To have a more accurate grasp on the subject, let's divide the various activities into specific classes and tackle each on its own as follows:
These are further divided into three categories:
A quality running shoe is flexible, enabling your foot to bend at the ball; cushioned to minimize impact from the continuous footfalls; and a moderately firm middle. If financially able, get your pair at a specialty store as they provide you gait analysis and analyze your feet ensuring you leave with the right shoes. If you shop elsewhere, make sure to try out a number of pairs because if you end up with a pair that's too tight you will undoubtedly get blisters, corns or other foot injuries.
Chose a shock-absorbing; lightweight pair with side to side stability; smooth pace; and a rocker sole pattern that gives a natural feel as you walk. You can use them to jog too.
They should be lightweight to hinder foot fatigue, well cushioned to stand impact, and have a side to side firmness, for example, the cross-trainers. You can walk in them but it is not advisable to wear them for running. If lifting weights, go for shoes with flat and firm soles.
These are shoes worn to play court games such as basketball, netball, tennis, volleyball. These games require shoes with a firm sole, easy mobility, ankle and sideways support.
These are for games such as football and baseball. The shoes should have spikes, cleats or studs. They offer grip for impromptu changes in movement and differ depending on the sport. You should not feel any strain on your feet after a game.
Unlike the running shoes, you need shoes that are rigid; stiff this basically provides the support your feet need to avoid a hamstring. If you do not use toe clips and have no foot problem, cross-trainers are a fit choice.
Ninja tip: Instant protection with insoles
Picking a healthy shoe is the best thing, but if you are set on wearing a pair that are not perfect for your feet, there's a trick: Shoes Insoles. These soles fit more naturally to the shape of your feet. For instance, they add an arch if necessary.
You can use the support insoles for sport shoes as well as work shoes. And, if they're not too big, for those party heels 😉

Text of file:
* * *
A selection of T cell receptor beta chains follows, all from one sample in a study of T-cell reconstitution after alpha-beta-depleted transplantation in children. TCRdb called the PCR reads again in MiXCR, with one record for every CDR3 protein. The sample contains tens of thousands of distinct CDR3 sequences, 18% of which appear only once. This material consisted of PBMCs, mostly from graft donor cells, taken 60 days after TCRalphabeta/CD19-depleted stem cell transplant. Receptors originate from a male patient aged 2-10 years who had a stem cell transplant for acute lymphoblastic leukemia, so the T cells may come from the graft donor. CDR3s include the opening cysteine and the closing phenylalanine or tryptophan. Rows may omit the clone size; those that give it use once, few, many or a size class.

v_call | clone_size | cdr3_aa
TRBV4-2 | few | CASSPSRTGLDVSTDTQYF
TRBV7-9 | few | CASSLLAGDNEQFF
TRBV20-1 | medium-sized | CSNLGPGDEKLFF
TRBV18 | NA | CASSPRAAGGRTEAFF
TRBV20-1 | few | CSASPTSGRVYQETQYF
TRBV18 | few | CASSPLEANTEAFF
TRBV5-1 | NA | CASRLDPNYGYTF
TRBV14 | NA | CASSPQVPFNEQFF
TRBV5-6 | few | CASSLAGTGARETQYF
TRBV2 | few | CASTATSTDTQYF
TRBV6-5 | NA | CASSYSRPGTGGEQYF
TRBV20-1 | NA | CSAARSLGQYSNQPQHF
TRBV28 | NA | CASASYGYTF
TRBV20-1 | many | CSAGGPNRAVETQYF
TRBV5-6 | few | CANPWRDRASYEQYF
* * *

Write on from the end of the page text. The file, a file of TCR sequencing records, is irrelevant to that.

Sof Soles Athletic Insoles
These keep your feet cushioned with gel pads, and are especially helpful if you have flat feet or suffer from heel pain, which you can get when you stand a lot (Plantar Fasciitis). You can order your Sof Soles on Amazon.
Some Extra Tips When Buying Shoes
Other than the mentioned, these are extra details you could check as you go shoe hunting:
- Carry a tracing of your foot and use it as a measure. Shoes narrower or shorter than the tracing shouldn't be considered.
- Your feet tend to swell and flatten during the course of the day thus expanding, so shop preferably in the afternoon.
- Don't only try out for a fit, walk around to ensure your toes have enough room and you feel no strain from the word go.
- Take with you the socks you are planning to wear with the new shoes.
- Inspect the shoe for anything that makes your skin irritable.
- If you are a female with a big shoe size, consider buying male shoes.
I hope I was able to help you find shoes that will keep your feet and joints healthy! If you know someone who could benefit from my guide, don't hesitate to share it with them 🙂Lilly is the chief editor of ShoesTracker.com, a place where she shares the journey of regaining her foot health after exercise injuries in 2015. She lives in San Diego, besides writing Lilly loves to read, run, and go to yoga classes. Follow her Twitter @lillyderrah to find more about Lilly and her work.